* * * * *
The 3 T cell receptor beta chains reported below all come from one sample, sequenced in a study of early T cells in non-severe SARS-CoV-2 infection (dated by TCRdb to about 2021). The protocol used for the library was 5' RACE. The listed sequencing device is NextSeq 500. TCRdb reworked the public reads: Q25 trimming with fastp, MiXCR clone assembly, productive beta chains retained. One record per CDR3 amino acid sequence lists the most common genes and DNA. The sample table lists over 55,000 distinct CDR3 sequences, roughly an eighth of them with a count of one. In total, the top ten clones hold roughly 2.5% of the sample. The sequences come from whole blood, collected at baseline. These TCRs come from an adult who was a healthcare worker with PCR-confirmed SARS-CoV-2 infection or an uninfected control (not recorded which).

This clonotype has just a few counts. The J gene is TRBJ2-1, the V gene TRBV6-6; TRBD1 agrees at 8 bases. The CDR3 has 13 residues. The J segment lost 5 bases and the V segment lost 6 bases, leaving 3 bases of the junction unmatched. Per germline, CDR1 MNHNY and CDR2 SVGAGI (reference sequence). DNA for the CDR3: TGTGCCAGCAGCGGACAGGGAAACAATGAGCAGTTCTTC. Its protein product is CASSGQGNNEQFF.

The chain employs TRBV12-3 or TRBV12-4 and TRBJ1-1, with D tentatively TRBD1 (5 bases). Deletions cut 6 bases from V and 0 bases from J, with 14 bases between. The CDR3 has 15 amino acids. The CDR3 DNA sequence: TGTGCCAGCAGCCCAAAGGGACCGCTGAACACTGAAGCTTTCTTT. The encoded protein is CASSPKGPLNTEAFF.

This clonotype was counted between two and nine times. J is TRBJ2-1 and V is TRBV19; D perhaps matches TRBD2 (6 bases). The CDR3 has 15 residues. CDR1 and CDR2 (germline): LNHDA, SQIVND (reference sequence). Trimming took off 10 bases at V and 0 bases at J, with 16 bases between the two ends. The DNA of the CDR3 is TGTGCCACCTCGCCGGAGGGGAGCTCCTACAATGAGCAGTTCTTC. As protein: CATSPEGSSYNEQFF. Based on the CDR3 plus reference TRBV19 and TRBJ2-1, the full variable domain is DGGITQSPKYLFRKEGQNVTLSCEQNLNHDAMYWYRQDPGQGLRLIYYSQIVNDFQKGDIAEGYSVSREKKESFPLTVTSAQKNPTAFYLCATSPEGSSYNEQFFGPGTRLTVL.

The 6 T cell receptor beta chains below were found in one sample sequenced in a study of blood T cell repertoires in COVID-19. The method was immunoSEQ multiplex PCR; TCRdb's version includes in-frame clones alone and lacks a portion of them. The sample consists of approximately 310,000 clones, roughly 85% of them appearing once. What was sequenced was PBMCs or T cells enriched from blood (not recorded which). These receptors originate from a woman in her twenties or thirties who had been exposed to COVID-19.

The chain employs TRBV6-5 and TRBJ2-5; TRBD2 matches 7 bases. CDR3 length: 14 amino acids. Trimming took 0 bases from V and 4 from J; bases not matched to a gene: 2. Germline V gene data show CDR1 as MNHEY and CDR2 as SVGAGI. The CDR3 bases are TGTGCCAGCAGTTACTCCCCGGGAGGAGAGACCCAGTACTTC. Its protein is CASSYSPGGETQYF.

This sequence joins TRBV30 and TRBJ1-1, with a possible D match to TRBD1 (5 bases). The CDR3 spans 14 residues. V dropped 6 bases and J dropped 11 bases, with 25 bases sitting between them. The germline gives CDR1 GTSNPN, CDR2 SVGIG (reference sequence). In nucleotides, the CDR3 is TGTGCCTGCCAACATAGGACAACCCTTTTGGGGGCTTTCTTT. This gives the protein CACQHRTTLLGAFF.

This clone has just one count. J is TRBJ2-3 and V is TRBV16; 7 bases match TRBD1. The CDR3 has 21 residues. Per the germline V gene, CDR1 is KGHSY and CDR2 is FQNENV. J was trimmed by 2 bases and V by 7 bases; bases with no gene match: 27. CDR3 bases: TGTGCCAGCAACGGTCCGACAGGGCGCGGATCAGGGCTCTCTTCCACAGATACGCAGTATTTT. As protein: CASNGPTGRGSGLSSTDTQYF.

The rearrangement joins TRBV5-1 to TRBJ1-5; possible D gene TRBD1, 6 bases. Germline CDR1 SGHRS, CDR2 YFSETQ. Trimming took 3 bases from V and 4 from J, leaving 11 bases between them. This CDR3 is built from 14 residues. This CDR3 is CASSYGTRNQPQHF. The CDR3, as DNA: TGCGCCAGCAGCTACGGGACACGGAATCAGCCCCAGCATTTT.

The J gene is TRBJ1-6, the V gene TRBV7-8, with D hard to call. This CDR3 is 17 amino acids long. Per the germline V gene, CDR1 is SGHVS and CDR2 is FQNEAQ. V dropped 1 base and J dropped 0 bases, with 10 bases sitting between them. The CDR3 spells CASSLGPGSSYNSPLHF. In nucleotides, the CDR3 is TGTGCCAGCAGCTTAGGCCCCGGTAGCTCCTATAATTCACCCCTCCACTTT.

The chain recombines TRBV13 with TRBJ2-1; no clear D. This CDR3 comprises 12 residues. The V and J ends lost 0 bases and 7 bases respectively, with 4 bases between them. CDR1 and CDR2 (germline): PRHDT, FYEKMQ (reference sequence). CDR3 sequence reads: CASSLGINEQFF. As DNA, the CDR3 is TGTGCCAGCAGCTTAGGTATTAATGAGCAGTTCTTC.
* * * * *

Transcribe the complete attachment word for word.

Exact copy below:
The 3 T cell receptor beta chains reported below all come from one sample, sequenced in a study of early T cells in non-severe SARS-CoV-2 infection (dated by TCRdb to about 2021). The protocol used for the library was 5' RACE. The listed sequencing device is NextSeq 500. TCRdb reworked the public reads: Q25 trimming with fastp, MiXCR clone assembly, productive beta chains retained. One record per CDR3 amino acid sequence lists the most common genes and DNA. The sample table lists over 55,000 distinct CDR3 sequences, roughly an eighth of them with a count of one. In total, the top ten clones hold roughly 2.5% of the sample. The sequences come from whole blood, collected at baseline. These TCRs come from an adult who was a healthcare worker with PCR-confirmed SARS-CoV-2 infection or an uninfected control (not recorded which).

This clonotype has just a few counts. The J gene is TRBJ2-1, the V gene TRBV6-6; TRBD1 agrees at 8 bases. The CDR3 has 13 residues. The J segment lost 5 bases and the V segment lost 6 bases, leaving 3 bases of the junction unmatched. Per germline, CDR1 MNHNY and CDR2 SVGAGI (reference sequence). DNA for the CDR3: TGTGCCAGCAGCGGACAGGGAAACAATGAGCAGTTCTTC. Its protein product is CASSGQGNNEQFF.

The chain employs TRBV12-3 or TRBV12-4 and TRBJ1-1, with D tentatively TRBD1 (5 bases). Deletions cut 6 bases from V and 0 bases from J, with 14 bases between. The CDR3 has 15 amino acids. The CDR3 DNA sequence: TGTGCCAGCAGCCCAAAGGGACCGCTGAACACTGAAGCTTTCTTT. The encoded protein is CASSPKGPLNTEAFF.

This clonotype was counted between two and nine times. J is TRBJ2-1 and V is TRBV19; D perhaps matches TRBD2 (6 bases). The CDR3 has 15 residues. CDR1 and CDR2 (germline): LNHDA, SQIVND (reference sequence). Trimming took off 10 bases at V and 0 bases at J, with 16 bases between the two ends. The DNA of the CDR3 is TGTGCCACCTCGCCGGAGGGGAGCTCCTACAATGAGCAGTTCTTC. As protein: CATSPEGSSYNEQFF. Based on the CDR3 plus reference TRBV19 and TRBJ2-1, the full variable domain is DGGITQSPKYLFRKEGQNVTLSCEQNLNHDAMYWYRQDPGQGLRLIYYSQIVNDFQKGDIAEGYSVSREKKESFPLTVTSAQKNPTAFYLCATSPEGSSYNEQFFGPGTRLTVL.

The 6 T cell receptor beta chains below were found in one sample sequenced in a study of blood T cell repertoires in COVID-19. The method was immunoSEQ multiplex PCR; TCRdb's version includes in-frame clones alone and lacks a portion of them. The sample consists of approximately 310,000 clones, roughly 85% of them appearing once. What was sequenced was PBMCs or T cells enriched from blood (not recorded which). These receptors originate from a woman in her twenties or thirties who had been exposed to COVID-19.

The chain employs TRBV6-5 and TRBJ2-5; TRBD2 matches 7 bases. CDR3 length: 14 amino acids. Trimming took 0 bases from V and 4 from J; bases not matched to a gene: 2. Germline V gene data show CDR1 as MNHEY and CDR2 as SVGAGI. The CDR3 bases are TGTGCCAGCAGTTACTCCCCGGGAGGAGAGACCCAGTACTTC. Its protein is CASSYSPGGETQYF.

This sequence joins TRBV30 and TRBJ1-1, with a possible D match to TRBD1 (5 bases). The CDR3 spans 14 residues. V dropped 6 bases and J dropped 11 bases, with 25 bases sitting between them. The germline gives CDR1 GTSNPN, CDR2 SVGIG (reference sequence). In nucleotides, the CDR3 is TGTGCCTGCCAACATAGGACAACCCTTTTGGGGGCTTTCTTT. This gives the protein CACQHRTTLLGAFF.

This clone has just one count. J is TRBJ2-3 and V is TRBV16; 7 bases match TRBD1. The CDR3 has 21 residues. Per the germline V gene, CDR1 is KGHSY and CDR2 is FQNENV. J was trimmed by 2 bases and V by 7 bases; bases with no gene match: 27. CDR3 bases: TGTGCCAGCAACGGTCCGACAGGGCGCGGATCAGGGCTCTCTTCCACAGATACGCAGTATTTT. As protein: CASNGPTGRGSGLSSTDTQYF.

The rearrangement joins TRBV5-1 to TRBJ1-5; possible D gene TRBD1, 6 bases. Germline CDR1 SGHRS, CDR2 YFSETQ. Trimming took 3 bases from V and 4 from J, leaving 11 bases between them. This CDR3 is built from 14 residues. This CDR3 is CASSYGTRNQPQHF. The CDR3, as DNA: TGCGCCAGCAGCTACGGGACACGGAATCAGCCCCAGCATTTT.

The J gene is TRBJ1-6, the V gene TRBV7-8, with D hard to call. This CDR3 is 17 amino acids long. Per the germline V gene, CDR1 is SGHVS and CDR2 is FQNEAQ. V dropped 1 base and J dropped 0 bases, with 10 bases sitting between them. The CDR3 spells CASSLGPGSSYNSPLHF. In nucleotides, the CDR3 is TGTGCCAGCAGCTTAGGCCCCGGTAGCTCCTATAATTCACCCCTCCACTTT.

The chain recombines TRBV13 with TRBJ2-1; no clear D. This CDR3 comprises 12 residues. The V and J ends lost 0 bases and 7 bases respectively, with 4 bases between them. CDR1 and CDR2 (germline): PRHDT, FYEKMQ (reference sequence). CDR3 sequence reads: CASSLGINEQFF. As DNA, the CDR3 is TGTGCCAGCAGCTTAGGTATTAATGAGCAGTTCTTC.